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Company "C"


Joseph A. & Addie M. Pyle, 1939


Contributed by Jon-Erik Gilot.

"Five Family History: A Sketch History of the Bone, Pyle, Ashton, Bailey and Kiger Families,"
by John Herbert Kiger, 1959.

     Joseph Amos Pyle (b. June 9, 1847 - d. Jan. 8, 1943), was the youngest of John and Sally Bone Pyle's family. He was born at Mt. Pleasant, Ohio, less than 8 months before the death of his father, hence he grew up under difficulties. The Pyles were personal friends of the Thoburn family, and Joseph enlisted as a recruit under Col. Jos. Thoburn, brother of the Methodist bishop of that name, and knew him as a friend till the Colonel fell at Cedar Creek, October 19, 1864. The 16 year old Pyle enlisted February 29, 1864 in the 1st Virginia Infantry, at Wheeling. He served under Generals Siegal, Hunter, Wright and Sheridan. He had the good fortune to be assigned to the same outfit with his brother, John Pyle, who supported him and carried his knapsack when Joseph was sick. He saw much heavy fighting, mostly in the Shenandoah, escaped injury, but while lying behind a low wall in a Lynchburg fight, a bullet struck his shoe heel. He was mustered out July 18, 1865. He attended Hopedale College, a small, private institution at Hopedale, Ohio, for a short time. June 9, 1871, he married a young widow, Mrs. Nancy Jane Armiger (d. April 16, 1901). She was daughter of a Methodist minister, Rev. Levi Alexander, of Baltimore. Her former husband, John F. Arminger, a Union soldier, had died from starvation in a southern prison. She had a son, John F. Arminger, Jr. (b. May 14, 1864 - d. Sept. 22, 1945). He grew up in the Joseph Pyle home, and was a printer by trade, in Wheeling. He married Ella Wensyel, and a daughter has been in the employ of Stone & Thomas stores, Wheeling, for the last 36 years.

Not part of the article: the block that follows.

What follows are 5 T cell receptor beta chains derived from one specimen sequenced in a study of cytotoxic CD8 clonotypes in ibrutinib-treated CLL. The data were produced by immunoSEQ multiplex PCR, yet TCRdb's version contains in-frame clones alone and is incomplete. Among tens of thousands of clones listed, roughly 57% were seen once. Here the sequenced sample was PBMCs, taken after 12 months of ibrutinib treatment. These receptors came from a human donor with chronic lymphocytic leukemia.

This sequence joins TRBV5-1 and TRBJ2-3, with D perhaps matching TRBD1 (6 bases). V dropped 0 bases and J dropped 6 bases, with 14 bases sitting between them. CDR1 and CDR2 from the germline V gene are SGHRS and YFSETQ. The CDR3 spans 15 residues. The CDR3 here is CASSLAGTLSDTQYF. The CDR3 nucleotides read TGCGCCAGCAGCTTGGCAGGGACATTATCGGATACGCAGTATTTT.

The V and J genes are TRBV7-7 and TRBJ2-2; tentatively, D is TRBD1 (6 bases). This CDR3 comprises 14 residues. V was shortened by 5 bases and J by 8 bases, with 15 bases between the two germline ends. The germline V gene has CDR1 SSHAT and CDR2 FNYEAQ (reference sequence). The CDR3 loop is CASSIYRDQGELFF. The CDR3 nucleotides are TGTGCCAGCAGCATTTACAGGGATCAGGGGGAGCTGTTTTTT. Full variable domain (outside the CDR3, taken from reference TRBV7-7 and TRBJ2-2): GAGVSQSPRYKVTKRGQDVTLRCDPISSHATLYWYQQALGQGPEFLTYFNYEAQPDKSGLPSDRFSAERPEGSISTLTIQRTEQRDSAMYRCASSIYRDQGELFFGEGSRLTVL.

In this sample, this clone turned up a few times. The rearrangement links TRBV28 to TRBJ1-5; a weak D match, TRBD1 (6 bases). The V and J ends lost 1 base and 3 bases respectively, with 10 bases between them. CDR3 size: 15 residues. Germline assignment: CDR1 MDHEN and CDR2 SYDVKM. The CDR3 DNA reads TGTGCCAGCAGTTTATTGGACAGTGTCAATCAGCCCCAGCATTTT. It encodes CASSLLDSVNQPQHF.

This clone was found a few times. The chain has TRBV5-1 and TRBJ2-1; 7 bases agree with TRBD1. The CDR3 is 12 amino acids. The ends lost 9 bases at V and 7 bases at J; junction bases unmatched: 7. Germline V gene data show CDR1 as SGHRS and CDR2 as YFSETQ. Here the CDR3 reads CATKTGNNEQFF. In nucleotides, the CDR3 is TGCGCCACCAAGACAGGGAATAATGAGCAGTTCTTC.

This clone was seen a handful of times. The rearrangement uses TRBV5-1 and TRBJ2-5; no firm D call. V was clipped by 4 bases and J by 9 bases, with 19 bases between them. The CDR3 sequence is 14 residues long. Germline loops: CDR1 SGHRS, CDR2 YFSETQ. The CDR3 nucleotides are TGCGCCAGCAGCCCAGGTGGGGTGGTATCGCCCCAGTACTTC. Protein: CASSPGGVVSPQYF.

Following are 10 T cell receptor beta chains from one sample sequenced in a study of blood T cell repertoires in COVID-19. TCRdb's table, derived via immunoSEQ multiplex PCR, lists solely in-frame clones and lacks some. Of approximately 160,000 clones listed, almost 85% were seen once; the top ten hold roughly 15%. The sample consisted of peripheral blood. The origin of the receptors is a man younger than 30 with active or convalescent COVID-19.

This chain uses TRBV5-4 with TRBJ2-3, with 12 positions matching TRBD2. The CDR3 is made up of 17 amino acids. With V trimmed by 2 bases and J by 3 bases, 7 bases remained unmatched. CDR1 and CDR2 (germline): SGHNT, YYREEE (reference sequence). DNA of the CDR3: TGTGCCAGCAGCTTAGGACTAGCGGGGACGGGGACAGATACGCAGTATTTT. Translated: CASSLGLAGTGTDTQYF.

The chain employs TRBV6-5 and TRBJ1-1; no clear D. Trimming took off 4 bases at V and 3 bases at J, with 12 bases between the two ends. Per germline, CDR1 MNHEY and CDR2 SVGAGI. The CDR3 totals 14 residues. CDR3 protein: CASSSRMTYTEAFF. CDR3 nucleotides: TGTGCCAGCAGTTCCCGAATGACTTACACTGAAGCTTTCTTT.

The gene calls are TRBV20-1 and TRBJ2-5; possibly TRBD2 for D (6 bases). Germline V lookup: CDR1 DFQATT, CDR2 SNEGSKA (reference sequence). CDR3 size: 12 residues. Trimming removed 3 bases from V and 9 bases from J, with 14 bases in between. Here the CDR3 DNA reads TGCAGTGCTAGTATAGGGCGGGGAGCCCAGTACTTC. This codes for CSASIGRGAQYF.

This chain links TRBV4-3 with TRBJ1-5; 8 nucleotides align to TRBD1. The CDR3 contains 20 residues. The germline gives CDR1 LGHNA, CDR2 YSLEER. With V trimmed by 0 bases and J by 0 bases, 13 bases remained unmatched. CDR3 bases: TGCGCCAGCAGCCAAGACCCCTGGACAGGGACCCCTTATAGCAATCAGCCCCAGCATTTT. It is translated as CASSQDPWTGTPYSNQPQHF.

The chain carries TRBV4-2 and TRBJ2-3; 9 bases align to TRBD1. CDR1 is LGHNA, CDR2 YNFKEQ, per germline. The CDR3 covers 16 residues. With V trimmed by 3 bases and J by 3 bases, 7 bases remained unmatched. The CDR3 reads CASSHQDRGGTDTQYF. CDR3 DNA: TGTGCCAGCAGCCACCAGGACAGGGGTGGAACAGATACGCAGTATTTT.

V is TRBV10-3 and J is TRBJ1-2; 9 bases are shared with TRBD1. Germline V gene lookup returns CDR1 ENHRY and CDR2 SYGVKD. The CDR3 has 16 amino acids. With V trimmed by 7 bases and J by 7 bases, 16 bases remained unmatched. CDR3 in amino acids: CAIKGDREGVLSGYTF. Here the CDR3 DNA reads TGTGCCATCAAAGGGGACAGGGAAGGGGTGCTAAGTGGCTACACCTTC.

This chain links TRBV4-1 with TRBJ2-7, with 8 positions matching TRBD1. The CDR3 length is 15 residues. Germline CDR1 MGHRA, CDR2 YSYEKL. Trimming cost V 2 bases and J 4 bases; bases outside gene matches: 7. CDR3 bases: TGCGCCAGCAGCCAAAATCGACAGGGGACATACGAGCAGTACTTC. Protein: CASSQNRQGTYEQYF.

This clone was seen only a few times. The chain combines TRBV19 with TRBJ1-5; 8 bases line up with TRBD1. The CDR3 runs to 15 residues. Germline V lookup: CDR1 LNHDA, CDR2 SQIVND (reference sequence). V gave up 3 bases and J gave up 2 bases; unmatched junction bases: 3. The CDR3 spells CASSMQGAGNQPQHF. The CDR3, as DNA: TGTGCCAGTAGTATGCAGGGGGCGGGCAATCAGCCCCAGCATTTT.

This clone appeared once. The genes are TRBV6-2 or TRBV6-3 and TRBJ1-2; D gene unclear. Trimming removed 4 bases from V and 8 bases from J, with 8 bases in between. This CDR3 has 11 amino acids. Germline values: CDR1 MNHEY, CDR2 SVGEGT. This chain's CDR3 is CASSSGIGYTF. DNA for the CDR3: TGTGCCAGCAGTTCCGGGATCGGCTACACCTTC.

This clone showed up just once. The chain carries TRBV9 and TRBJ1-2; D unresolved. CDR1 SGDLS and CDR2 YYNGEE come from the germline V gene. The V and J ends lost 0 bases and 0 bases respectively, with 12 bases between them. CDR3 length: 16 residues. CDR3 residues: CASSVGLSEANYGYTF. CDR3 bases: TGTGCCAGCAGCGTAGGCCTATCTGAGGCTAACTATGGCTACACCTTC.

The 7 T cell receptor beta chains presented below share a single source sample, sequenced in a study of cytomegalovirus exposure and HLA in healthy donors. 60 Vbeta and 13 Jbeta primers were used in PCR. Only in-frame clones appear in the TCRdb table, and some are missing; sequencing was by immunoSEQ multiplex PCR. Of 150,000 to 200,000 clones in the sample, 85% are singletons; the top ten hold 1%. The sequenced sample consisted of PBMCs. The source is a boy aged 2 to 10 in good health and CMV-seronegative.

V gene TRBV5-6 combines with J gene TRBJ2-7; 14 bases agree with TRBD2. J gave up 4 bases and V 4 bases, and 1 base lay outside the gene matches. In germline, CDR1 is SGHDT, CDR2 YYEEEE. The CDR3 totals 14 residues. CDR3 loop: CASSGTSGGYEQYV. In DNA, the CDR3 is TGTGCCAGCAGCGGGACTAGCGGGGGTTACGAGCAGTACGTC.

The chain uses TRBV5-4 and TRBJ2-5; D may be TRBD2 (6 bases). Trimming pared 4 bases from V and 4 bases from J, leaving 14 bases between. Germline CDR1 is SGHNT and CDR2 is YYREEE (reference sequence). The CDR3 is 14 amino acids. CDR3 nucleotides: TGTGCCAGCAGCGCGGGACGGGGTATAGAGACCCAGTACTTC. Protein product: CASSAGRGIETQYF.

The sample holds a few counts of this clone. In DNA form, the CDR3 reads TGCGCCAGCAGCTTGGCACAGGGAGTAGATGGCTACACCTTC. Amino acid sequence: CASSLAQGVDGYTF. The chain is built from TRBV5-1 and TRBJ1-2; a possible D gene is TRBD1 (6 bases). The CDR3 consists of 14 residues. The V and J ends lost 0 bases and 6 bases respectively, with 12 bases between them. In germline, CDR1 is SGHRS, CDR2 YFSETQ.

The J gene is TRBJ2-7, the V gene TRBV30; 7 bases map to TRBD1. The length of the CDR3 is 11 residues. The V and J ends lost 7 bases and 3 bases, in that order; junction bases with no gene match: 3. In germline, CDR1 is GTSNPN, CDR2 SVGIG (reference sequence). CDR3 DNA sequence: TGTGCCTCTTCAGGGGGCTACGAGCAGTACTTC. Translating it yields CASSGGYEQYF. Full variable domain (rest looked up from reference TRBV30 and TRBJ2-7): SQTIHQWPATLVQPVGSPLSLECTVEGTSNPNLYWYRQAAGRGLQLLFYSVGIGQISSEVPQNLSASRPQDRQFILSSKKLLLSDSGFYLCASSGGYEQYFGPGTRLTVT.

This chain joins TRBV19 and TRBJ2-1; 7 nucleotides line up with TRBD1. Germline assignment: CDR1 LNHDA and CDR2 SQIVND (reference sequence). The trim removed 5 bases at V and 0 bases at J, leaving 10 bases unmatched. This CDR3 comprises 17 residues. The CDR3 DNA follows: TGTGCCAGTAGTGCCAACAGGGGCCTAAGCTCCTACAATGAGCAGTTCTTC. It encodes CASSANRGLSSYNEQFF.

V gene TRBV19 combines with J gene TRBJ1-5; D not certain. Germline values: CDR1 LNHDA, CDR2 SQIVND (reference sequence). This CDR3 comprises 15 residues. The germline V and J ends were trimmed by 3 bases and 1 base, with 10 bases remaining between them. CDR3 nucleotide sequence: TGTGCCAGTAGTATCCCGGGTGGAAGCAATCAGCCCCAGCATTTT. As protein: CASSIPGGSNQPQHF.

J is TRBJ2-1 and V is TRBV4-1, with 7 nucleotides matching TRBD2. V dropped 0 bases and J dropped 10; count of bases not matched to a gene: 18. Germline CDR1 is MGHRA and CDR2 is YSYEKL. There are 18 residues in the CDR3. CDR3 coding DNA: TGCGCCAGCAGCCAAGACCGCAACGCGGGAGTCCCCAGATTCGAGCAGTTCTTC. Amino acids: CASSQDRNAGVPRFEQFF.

Joseph had a grocery in Wheeling for a few years, then a milk dairy in Kirkwood Heights, which he later moved to West Wheeling. After disposing of the dairy, he opened a dishware store in Bridgeport. He retired at about 85, and lived in Aetnaville. The highlight of his last years was his attendance in his 92nd year at the last G.A.R. reunion, on the 75th anniversary of the Battle of Gettysburg in September, 1938. A stalwart grandson, James Pyle, of Boggs Run, took him to Gettysburg.